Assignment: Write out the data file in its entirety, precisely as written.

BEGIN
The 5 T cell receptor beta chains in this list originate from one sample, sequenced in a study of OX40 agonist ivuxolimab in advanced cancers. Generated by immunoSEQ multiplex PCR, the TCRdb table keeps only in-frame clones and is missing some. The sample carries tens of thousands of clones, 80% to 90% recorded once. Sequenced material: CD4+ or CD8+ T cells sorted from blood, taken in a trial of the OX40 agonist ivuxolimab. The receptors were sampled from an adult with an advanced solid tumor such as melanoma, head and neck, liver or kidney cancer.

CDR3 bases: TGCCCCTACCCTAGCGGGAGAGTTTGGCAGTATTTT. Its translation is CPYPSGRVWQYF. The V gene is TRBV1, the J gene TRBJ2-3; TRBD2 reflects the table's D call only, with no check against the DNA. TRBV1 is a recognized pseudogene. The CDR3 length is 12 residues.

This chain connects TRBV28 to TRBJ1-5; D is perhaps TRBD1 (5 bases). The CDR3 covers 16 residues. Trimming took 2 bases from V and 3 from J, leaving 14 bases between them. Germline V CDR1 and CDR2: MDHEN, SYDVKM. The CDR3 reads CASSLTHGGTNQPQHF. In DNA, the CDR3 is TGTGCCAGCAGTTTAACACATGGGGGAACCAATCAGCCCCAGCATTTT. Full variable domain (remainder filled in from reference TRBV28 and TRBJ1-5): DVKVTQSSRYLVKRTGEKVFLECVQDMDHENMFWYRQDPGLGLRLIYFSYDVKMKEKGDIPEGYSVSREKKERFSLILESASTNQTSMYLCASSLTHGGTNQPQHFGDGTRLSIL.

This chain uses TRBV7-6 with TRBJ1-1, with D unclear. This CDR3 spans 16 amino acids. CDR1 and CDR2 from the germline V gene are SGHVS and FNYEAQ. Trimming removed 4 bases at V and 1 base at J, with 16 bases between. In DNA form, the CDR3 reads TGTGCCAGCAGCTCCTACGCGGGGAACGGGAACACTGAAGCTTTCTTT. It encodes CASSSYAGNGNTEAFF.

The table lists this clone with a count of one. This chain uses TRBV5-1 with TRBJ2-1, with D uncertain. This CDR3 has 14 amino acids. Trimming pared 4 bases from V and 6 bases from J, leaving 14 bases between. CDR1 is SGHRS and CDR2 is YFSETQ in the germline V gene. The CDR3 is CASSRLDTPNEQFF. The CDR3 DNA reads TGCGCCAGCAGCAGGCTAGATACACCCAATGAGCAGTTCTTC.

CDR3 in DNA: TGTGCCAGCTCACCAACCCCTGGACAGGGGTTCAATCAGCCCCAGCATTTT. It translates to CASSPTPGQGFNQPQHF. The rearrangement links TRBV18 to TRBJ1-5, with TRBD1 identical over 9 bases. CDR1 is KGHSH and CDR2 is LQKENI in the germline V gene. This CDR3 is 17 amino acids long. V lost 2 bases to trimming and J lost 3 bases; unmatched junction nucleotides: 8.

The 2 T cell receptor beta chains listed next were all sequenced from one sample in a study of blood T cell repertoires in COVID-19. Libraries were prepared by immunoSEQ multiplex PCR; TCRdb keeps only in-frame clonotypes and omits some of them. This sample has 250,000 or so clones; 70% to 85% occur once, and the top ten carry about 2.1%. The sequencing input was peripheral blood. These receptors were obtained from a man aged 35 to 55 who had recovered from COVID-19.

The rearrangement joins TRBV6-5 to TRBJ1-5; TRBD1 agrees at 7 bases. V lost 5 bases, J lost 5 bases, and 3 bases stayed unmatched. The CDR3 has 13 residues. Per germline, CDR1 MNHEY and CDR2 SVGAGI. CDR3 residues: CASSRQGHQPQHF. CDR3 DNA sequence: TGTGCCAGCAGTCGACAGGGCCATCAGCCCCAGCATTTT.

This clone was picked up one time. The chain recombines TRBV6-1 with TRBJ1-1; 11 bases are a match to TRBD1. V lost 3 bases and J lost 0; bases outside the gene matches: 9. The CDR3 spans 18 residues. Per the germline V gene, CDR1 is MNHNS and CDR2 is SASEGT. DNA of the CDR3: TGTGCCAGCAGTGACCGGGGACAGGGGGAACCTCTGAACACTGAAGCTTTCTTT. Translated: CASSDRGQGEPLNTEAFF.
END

The 5 T cell receptor beta chains in this list originate from one sample, sequenced in a study of OX40 agonist ivuxolimab in advanced cancers. Generated by immunoSEQ multiplex PCR, the TCRdb table keeps only in-frame clones and is missing some. The sample carries tens of thousands of clones, 80% to 90% recorded once. Sequenced material: CD4+ or CD8+ T cells sorted from blood, taken in a trial of the OX40 agonist ivuxolimab. The receptors were sampled from an adult with an advanced solid tumor such as melanoma, head and neck, liver or kidney cancer.

CDR3 bases: TGCCCCTACCCTAGCGGGAGAGTTTGGCAGTATTTT. Its translation is CPYPSGRVWQYF. The V gene is TRBV1, the J gene TRBJ2-3; TRBD2 reflects the table's D call only, with no check against the DNA. TRBV1 is a recognized pseudogene. The CDR3 length is 12 residues.

This chain connects TRBV28 to TRBJ1-5; D is perhaps TRBD1 (5 bases). The CDR3 covers 16 residues. Trimming took 2 bases from V and 3 from J, leaving 14 bases between them. Germline V CDR1 and CDR2: MDHEN, SYDVKM. The CDR3 reads CASSLTHGGTNQPQHF. In DNA, the CDR3 is TGTGCCAGCAGTTTAACACATGGGGGAACCAATCAGCCCCAGCATTTT. Full variable domain (remainder filled in from reference TRBV28 and TRBJ1-5): DVKVTQSSRYLVKRTGEKVFLECVQDMDHENMFWYRQDPGLGLRLIYFSYDVKMKEKGDIPEGYSVSREKKERFSLILESASTNQTSMYLCASSLTHGGTNQPQHFGDGTRLSIL.

This chain uses TRBV7-6 with TRBJ1-1, with D unclear. This CDR3 spans 16 amino acids. CDR1 and CDR2 from the germline V gene are SGHVS and FNYEAQ. Trimming removed 4 bases at V and 1 base at J, with 16 bases between. In DNA form, the CDR3 reads TGTGCCAGCAGCTCCTACGCGGGGAACGGGAACACTGAAGCTTTCTTT. It encodes CASSSYAGNGNTEAFF.

The table lists this clone with a count of one. This chain uses TRBV5-1 with TRBJ2-1, with D uncertain. This CDR3 has 14 amino acids. Trimming pared 4 bases from V and 6 bases from J, leaving 14 bases between. CDR1 is SGHRS and CDR2 is YFSETQ in the germline V gene. The CDR3 is CASSRLDTPNEQFF. The CDR3 DNA reads TGCGCCAGCAGCAGGCTAGATACACCCAATGAGCAGTTCTTC.

CDR3 in DNA: TGTGCCAGCTCACCAACCCCTGGACAGGGGTTCAATCAGCCCCAGCATTTT. It translates to CASSPTPGQGFNQPQHF. The rearrangement links TRBV18 to TRBJ1-5, with TRBD1 identical over 9 bases. CDR1 is KGHSH and CDR2 is LQKENI in the germline V gene. This CDR3 is 17 amino acids long. V lost 2 bases to trimming and J lost 3 bases; unmatched junction nucleotides: 8.

The 2 T cell receptor beta chains listed next were all sequenced from one sample in a study of blood T cell repertoires in COVID-19. Libraries were prepared by immunoSEQ multiplex PCR; TCRdb keeps only in-frame clonotypes and omits some of them. This sample has 250,000 or so clones; 70% to 85% occur once, and the top ten carry about 2.1%. The sequencing input was peripheral blood. These receptors were obtained from a man aged 35 to 55 who had recovered from COVID-19.

The rearrangement joins TRBV6-5 to TRBJ1-5; TRBD1 agrees at 7 bases. V lost 5 bases, J lost 5 bases, and 3 bases stayed unmatched. The CDR3 has 13 residues. Per germline, CDR1 MNHEY and CDR2 SVGAGI. CDR3 residues: CASSRQGHQPQHF. CDR3 DNA sequence: TGTGCCAGCAGTCGACAGGGCCATCAGCCCCAGCATTTT.

This clone was picked up one time. The chain recombines TRBV6-1 with TRBJ1-1; 11 bases are a match to TRBD1. V lost 3 bases and J lost 0; bases outside the gene matches: 9. The CDR3 spans 18 residues. Per the germline V gene, CDR1 is MNHNS and CDR2 is SASEGT. DNA of the CDR3: TGTGCCAGCAGTGACCGGGGACAGGGGGAACCTCTGAACACTGAAGCTTTCTTT. Translated: CASSDRGQGEPLNTEAFF.